As a result, late-night hosts become beloved to the audience at home because they become trusted, household figures; not just walking joke machines, but a frequent friend over for a drink after dinner. But trust and safety and, more saliently, respectability—especially in the context of culture being transmitted from a box in your house—are incredibly politicized concepts, steeped in their own sad history of alienation and marginalization. American race and gender relations being what they are, it has been difficult for any host that isn’t a white man to fit into the vaunted role of late-night host.

And yet, in that span of just over a year, Wilmore has made himself an indispensable part of the late-night television landscape. He was already a behind-the-scenes veteran, writing for shows like “In Living Color” and “Sister, Sister” before showrunning “The Bernie Mac Show,” for which he won a writing Emmy. He was with the writers of “Black-ish,” on ABC, for the first half of the first season before decamping to “The Nightly Show.” And for years, he was an intermittent guest on Stewart’s “Daily Show,” with the title “Senior Black Correspondent.” When he came onto the scene as “The Nightly Show”’s founding host, he was an already polished comedic personality—and far more Jon Stewart’s heir than any of “The Daily Show”’s other brilliant offspring, whether that’s Samantha Bee on TBS’ “Full Frontal” or John Oliver on HBO’s “Last Week Tonight.” Bee and Oliver come to their posts via the sharp and angled hectoring of the correspondent; Wilmore, like Stewart, is the professorial voice of reason at the center of a maelstrom.

The difference is, of course, that he’s black—and that he talks about it with fascinating, playful rigor. Wilmore’s ongoing coverage of President Obama’s last term in office is “Blacklash 2016: The Unblackening,” an ongoing series examining (and usually eviscerating) the presidential candidates’ attempts to run against Obama’s policies. In segments like this one, Wilmore winds through the sludge, breaking apart exactly why it’s extremely problematic that Governor Jeb Bush would keep assuming that black people want “free stuff.” He is patient, even-tempered, and jovial. He ends on a note of solemn disappointment—not without frustration or irritation, but markedly restrained, especially for the subject at hand.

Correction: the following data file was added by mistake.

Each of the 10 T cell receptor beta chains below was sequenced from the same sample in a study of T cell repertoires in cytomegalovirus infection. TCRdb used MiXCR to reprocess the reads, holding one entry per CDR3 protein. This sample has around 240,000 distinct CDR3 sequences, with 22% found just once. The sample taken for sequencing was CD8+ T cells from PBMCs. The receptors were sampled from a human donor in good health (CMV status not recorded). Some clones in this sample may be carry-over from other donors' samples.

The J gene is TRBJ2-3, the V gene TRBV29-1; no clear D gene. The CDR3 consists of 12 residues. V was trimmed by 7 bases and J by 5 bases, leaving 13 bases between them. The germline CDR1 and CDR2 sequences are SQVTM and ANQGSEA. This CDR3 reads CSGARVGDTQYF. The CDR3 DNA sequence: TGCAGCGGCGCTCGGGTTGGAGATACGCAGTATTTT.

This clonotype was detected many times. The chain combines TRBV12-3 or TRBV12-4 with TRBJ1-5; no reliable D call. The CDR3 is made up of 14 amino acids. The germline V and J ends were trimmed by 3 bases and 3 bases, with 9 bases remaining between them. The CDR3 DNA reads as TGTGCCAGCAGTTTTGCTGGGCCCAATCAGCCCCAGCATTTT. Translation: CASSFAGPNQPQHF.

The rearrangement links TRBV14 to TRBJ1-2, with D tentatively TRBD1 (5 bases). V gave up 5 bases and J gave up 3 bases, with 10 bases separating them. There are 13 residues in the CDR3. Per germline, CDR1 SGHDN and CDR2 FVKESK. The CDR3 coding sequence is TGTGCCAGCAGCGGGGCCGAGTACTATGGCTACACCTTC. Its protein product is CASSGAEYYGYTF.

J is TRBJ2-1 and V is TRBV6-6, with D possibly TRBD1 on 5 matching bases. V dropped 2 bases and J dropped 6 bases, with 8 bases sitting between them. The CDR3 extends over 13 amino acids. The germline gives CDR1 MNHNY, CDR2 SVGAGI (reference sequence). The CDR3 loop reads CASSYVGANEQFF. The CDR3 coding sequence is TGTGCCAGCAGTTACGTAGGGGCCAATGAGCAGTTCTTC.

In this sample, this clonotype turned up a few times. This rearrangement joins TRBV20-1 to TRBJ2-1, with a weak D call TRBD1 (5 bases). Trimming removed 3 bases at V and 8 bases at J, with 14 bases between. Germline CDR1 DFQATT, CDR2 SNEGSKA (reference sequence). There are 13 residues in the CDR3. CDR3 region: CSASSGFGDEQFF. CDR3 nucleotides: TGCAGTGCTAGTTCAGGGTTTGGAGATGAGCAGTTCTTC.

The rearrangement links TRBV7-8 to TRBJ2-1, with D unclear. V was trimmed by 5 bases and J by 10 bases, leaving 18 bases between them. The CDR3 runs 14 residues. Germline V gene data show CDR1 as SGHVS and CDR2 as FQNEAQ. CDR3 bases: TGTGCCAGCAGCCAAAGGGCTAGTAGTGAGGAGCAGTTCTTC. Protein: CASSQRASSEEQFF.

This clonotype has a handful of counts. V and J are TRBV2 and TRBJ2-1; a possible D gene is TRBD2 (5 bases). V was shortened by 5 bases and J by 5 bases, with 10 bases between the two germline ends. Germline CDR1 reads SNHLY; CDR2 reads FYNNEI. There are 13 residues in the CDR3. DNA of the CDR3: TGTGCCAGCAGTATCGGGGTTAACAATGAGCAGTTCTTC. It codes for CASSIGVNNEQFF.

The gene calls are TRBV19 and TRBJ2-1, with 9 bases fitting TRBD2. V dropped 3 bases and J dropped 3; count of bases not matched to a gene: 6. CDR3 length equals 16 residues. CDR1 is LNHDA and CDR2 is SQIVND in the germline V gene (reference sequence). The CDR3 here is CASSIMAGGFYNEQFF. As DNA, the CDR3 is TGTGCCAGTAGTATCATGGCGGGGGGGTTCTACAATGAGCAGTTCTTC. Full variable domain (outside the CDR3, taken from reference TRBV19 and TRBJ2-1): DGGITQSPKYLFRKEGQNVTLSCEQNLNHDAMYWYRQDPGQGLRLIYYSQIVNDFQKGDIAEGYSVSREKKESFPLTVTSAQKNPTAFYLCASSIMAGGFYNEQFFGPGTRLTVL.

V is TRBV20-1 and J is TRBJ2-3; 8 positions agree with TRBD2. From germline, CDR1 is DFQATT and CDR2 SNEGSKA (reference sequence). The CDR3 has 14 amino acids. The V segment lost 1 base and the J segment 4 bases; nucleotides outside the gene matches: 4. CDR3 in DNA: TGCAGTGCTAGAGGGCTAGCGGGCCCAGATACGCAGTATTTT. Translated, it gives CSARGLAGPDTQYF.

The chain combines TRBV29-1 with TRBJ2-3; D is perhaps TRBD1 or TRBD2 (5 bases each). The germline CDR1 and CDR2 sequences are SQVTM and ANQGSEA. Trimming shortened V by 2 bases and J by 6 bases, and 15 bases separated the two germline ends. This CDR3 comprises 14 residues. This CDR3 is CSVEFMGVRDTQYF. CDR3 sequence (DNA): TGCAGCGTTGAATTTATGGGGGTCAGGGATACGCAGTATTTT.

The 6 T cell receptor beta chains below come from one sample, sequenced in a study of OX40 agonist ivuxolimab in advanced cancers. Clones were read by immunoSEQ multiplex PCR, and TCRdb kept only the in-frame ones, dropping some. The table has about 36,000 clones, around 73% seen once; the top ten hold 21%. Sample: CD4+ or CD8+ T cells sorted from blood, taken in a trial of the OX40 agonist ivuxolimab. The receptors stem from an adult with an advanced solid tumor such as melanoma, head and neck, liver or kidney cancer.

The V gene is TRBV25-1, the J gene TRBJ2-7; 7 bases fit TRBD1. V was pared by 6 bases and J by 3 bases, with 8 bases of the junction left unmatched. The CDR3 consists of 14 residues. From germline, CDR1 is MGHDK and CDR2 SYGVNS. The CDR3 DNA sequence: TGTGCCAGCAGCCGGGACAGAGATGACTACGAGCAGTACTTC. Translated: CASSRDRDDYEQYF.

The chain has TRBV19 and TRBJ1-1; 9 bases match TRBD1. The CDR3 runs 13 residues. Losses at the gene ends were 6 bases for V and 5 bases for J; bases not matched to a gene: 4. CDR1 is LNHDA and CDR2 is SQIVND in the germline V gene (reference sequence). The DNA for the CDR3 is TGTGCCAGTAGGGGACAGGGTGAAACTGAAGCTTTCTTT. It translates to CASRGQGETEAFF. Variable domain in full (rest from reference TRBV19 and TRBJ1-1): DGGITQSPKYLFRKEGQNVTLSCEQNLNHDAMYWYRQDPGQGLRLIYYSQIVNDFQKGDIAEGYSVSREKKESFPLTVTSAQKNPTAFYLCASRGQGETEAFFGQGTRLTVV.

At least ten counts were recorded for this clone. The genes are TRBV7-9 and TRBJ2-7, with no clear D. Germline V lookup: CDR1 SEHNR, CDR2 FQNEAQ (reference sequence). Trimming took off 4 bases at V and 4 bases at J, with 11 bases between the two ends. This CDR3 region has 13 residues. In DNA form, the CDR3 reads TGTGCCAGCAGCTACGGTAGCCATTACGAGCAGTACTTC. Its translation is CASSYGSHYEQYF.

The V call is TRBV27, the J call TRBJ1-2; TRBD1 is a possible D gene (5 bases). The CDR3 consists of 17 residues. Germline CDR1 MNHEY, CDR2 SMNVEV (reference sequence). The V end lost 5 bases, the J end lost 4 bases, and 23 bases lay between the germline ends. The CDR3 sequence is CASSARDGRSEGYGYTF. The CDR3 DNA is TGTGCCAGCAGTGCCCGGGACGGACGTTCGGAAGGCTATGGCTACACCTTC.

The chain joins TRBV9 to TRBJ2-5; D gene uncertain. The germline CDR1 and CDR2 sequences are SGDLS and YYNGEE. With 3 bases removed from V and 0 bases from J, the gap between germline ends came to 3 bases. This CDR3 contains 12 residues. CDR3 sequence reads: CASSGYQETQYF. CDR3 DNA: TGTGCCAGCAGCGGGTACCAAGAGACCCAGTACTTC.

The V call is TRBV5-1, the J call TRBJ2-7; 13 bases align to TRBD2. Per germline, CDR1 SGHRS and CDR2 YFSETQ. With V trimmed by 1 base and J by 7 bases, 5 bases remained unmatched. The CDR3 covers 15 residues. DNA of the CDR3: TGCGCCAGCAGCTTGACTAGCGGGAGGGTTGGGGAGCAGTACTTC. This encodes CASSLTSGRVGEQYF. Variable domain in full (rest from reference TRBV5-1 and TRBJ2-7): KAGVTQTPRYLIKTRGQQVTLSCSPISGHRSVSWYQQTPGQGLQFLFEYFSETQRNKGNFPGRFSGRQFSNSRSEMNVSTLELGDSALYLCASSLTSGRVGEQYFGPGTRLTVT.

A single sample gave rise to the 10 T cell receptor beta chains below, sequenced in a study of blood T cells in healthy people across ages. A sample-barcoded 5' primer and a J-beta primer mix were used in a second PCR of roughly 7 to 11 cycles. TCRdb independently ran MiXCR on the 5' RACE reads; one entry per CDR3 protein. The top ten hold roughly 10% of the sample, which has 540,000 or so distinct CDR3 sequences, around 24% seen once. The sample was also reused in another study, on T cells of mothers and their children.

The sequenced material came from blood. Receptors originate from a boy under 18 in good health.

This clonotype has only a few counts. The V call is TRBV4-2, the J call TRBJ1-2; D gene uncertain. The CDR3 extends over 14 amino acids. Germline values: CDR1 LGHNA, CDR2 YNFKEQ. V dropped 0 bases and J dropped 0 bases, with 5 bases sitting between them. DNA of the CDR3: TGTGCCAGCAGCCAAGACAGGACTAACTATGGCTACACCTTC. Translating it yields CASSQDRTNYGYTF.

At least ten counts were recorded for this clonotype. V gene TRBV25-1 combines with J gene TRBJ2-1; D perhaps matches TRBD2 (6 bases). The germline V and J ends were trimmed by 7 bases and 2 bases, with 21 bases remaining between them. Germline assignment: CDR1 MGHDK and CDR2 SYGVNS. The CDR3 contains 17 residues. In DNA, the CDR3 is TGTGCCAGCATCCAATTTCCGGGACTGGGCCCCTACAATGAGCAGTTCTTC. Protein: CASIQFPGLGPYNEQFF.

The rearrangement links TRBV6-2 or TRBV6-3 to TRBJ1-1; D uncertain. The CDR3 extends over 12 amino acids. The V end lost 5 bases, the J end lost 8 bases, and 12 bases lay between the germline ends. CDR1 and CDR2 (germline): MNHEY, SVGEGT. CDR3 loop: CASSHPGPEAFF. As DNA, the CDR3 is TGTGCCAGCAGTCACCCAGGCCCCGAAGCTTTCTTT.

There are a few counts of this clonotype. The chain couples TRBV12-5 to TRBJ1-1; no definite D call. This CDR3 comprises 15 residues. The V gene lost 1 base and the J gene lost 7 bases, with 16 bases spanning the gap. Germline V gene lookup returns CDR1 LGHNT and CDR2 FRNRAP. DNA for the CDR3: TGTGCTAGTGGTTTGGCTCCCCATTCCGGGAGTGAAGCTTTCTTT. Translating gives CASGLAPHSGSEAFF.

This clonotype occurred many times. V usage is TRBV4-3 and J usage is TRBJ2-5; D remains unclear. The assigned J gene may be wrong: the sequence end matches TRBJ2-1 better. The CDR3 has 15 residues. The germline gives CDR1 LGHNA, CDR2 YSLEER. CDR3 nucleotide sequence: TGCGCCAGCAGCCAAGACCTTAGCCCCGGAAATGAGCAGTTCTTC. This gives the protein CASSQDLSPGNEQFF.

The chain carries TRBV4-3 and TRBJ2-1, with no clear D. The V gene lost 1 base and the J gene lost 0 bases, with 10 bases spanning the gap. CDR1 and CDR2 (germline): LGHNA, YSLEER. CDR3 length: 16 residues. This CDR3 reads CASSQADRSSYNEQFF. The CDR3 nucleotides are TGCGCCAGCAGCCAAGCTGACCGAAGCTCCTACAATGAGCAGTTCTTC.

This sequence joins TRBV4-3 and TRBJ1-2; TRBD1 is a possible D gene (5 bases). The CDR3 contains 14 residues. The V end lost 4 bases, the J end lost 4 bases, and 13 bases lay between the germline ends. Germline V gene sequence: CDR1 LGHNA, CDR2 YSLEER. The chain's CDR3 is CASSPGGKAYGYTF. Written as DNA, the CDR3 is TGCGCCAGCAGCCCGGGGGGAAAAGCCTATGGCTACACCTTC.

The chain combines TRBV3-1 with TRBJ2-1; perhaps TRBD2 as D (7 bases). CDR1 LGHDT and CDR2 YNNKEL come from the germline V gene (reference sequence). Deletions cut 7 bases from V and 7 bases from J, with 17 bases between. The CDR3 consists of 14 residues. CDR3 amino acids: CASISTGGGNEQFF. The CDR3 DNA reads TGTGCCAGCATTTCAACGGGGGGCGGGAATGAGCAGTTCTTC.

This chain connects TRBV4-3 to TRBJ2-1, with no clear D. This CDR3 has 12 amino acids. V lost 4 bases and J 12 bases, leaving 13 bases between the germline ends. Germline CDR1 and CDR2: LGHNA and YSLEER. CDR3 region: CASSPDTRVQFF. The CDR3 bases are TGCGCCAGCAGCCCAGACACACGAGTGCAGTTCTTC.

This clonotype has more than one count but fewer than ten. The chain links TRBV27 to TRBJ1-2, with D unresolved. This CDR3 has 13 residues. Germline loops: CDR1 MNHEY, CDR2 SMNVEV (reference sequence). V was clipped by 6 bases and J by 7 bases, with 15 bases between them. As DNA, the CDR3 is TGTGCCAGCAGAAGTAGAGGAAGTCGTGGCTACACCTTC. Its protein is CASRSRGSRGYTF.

And this is, to my mind, emblematic of Wilmore’s strategy. It is really hard to talk about racism without becoming angry. Racism is responsible for unjust incarceration and murder, at the barest minimum; it has been, throughout history, responsible for much more. It is even more difficult to experience racism without being subject to a whole host of emotional traumas. It’s a minefield of a topic, both politically and interpersonally. And as we have experienced time and time again, through any number of comedic vehicles, it is particularly fraught when comedy seeks to make light of something that is not light at all for some audience members.